This war against facts is not a novel approach.  It is a standard propagandistic technique of autocratic regimes that value control of the narrative and maintenance of power above promoting the greater public good.  But when propaganda flourishes, democracy withers.  Flooding the market with “alternative facts” creates a fog of war that stands in the way of reaching democratic consensus.

The U.S. intelligence agencies and investigative journalists are so far keeping up their end of the bargain on navigating through this fog to some approximation of truth.  We are launching this blog instead to focus on combating the war against scientific facts being waged by systematic science deniers who have been emboldened by the Trump strategy and rewarded with collaborative roles in the making of public policy.  An essential part of this combat centers on fostering the education of future generations of young people, training them in critical thinking and the ability to distinguish fact from bullshit.

Currently widespread doubts about scientific results do not so much reflect a mistrust of scientists, but rather adherence to worldviews with which the science may conflict.  Scientists’ worldviews are often centered on the validity and robustness of the scientific method, a time-tested and self-correcting approach to determining facts.  But for non-scientists, worldviews are more often centered on religious or political identification, or on economic self-interest.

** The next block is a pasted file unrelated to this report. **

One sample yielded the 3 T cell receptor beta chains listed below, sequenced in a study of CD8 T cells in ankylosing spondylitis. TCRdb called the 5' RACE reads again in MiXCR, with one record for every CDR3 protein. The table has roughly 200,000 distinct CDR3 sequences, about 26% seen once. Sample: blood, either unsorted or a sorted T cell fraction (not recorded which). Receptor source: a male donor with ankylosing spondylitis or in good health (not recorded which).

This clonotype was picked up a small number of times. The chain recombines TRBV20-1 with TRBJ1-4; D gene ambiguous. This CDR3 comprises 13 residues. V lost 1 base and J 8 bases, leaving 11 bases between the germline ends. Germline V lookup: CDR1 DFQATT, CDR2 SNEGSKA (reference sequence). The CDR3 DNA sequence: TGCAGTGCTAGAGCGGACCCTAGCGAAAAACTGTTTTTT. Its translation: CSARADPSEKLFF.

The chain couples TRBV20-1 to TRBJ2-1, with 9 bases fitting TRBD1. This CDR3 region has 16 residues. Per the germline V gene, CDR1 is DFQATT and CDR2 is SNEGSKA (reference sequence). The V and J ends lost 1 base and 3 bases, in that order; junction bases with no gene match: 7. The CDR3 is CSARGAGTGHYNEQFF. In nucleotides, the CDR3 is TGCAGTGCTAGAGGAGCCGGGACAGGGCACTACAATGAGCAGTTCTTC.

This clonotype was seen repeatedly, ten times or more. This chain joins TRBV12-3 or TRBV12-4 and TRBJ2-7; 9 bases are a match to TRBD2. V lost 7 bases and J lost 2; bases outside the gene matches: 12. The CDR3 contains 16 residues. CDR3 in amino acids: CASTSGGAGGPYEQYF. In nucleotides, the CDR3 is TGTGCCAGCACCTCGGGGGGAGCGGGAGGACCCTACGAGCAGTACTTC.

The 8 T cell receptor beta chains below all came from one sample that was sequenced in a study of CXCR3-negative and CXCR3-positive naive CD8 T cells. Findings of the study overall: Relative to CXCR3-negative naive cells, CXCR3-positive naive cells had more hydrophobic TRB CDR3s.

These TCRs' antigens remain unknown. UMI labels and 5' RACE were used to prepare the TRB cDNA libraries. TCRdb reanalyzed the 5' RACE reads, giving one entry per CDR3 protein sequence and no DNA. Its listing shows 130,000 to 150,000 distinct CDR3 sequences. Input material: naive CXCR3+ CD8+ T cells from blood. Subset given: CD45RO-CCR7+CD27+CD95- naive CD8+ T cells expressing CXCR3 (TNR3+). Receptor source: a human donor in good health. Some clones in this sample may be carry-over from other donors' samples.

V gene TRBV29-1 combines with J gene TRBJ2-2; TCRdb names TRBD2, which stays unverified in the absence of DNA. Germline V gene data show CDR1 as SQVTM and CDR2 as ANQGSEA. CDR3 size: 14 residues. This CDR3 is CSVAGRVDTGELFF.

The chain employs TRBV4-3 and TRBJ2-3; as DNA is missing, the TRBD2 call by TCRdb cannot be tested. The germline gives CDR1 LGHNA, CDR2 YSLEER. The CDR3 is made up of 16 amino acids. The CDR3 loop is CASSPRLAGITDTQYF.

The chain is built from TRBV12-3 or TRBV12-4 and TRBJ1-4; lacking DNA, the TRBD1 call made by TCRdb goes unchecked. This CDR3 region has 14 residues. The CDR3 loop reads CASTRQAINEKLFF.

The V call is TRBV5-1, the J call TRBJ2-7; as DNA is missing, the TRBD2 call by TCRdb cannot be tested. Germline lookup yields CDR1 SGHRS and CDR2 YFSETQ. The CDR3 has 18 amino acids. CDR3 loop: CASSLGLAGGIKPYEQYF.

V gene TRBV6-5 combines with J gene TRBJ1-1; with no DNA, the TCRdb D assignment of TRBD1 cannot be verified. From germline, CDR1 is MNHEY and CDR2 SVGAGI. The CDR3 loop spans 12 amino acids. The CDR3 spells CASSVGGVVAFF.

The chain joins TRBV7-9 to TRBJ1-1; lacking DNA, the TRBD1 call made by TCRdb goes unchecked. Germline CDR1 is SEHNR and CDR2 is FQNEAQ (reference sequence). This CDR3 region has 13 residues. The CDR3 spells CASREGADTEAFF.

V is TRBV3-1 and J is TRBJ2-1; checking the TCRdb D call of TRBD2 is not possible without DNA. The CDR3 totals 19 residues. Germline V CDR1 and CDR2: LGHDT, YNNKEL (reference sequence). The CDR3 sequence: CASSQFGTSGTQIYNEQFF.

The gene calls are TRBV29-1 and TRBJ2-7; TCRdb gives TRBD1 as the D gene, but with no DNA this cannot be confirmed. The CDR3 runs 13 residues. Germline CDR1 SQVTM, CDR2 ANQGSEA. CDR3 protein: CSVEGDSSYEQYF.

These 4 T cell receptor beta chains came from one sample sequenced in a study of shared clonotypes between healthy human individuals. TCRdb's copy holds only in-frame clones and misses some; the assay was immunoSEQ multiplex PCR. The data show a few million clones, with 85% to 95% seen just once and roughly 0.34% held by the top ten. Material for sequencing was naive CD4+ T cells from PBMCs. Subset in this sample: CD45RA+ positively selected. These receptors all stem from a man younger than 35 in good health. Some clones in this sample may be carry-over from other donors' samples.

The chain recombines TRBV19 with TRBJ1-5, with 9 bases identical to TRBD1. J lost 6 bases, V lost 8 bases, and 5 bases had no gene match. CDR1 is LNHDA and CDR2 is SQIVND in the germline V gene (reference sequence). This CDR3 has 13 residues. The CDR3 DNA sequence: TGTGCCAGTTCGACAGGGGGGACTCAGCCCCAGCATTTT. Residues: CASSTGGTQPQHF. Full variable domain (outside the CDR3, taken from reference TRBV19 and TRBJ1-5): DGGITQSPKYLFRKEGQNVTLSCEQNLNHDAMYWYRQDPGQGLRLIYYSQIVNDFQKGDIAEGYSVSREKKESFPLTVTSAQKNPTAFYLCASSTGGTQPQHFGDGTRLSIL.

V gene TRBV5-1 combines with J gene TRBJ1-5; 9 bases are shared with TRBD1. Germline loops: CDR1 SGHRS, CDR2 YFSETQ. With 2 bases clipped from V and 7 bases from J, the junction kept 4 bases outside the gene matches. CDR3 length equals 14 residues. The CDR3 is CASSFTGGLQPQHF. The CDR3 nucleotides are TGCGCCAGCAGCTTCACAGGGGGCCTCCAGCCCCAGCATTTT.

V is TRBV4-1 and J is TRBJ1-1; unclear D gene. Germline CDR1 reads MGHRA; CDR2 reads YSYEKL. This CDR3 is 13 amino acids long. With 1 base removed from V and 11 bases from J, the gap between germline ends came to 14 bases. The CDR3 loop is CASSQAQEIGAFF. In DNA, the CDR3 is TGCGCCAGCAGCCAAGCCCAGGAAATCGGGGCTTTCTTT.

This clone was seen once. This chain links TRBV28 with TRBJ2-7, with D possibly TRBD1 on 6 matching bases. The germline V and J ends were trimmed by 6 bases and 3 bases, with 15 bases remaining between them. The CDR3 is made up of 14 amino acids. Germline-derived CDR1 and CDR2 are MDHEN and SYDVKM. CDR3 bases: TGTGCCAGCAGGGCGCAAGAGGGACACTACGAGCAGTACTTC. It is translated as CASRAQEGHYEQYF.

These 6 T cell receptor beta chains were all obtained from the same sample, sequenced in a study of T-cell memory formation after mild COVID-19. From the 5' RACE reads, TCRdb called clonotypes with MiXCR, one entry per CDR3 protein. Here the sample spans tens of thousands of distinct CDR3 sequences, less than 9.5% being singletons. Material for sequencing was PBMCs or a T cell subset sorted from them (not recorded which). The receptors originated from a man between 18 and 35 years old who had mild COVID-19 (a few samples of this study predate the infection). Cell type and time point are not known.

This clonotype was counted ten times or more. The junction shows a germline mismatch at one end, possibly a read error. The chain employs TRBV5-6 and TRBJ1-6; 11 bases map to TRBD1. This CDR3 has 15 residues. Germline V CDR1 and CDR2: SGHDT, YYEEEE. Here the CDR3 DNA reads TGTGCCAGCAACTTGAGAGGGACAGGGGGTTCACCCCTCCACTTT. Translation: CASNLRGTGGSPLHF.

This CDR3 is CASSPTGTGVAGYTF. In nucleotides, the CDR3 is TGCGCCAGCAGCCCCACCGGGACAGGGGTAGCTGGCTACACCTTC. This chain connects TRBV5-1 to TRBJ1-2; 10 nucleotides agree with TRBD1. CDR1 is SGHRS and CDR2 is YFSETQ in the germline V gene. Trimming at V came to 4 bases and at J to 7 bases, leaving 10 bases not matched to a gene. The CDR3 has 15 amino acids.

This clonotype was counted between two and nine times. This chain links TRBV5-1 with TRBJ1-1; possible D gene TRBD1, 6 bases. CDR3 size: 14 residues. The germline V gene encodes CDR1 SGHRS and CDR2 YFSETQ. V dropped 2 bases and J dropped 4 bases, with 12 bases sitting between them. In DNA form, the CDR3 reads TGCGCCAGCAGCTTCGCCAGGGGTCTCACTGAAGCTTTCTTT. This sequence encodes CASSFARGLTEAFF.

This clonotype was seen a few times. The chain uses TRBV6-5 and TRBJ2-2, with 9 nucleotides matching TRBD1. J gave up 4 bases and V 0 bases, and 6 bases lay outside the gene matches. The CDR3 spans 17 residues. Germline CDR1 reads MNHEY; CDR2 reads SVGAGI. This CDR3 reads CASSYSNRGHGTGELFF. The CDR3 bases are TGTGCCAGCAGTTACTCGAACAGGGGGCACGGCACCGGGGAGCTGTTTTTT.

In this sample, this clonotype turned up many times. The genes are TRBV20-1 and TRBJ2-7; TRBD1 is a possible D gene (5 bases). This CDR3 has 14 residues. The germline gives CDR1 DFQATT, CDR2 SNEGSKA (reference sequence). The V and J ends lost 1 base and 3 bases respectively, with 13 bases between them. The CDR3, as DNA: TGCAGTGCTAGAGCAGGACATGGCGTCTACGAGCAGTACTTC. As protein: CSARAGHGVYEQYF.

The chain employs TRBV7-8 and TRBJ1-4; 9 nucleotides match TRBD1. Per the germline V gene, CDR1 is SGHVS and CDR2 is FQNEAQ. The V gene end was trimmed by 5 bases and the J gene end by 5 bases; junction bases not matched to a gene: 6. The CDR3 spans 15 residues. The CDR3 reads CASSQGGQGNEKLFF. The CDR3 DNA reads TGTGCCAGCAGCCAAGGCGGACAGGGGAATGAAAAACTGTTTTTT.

In some cases, the conflict is obvious.  For example, cosmology tells us quite definitively that the universe is nearly 14 billion years old, while a strict reading of the Bible sets the age at just under 6000 years.  But in other cases, it takes decisive action on the part of affected parties and their funders to promote a sense of conflict where none need exist.  This is prominently the case today with climate science, where the technical issues have been counter-productively elevated to aspects of political identification.  Science denial is prevalent on many issues, from the origins and evolution of the universe and life within it, to human effects on Earth’s climate and environment, to the efficacy and dangers of vaccines.

To be sure, there are honest scientific skeptics — the scientific method relies on them and provides an approach to identify, debate and eventually resolve scientific disagreements.  But make no mistake, there is also a small industry of deniers, who cherry-pick, misrepresent or doctor data, in order to sow doubt, while insisting they be called skeptics rather than deniers.  The difference between the two will be elaborated in the next blog entry, but is pithily summarized in the quote from Neil deGrasse Tyson featured in the footer on this page.

In the face of manufactured doubt about science, how is an informed public to navigate through the fog of war against facts?  How are science teachers to handle the honing of critical thinking in young minds, in the face of science denial manifestos and politically driven mandates with which they are being bombarded?  In upcoming blog entries, we will explain the difference between scientific disagreements and science denial, and we will present the standard tools used repeatedly by science deniers, across a wide variety of issues.  We will illustrate elements of this standard toolbox in discussions of climate science, of ozone depletion, of Big Bang cosmology, of macro-evolution, of vaccinations against common diseases, among other questions, both old and new.  The goal is not to stifle debate about skeptics’ questions, but to recognize and call out dishonest points and foregone conclusions.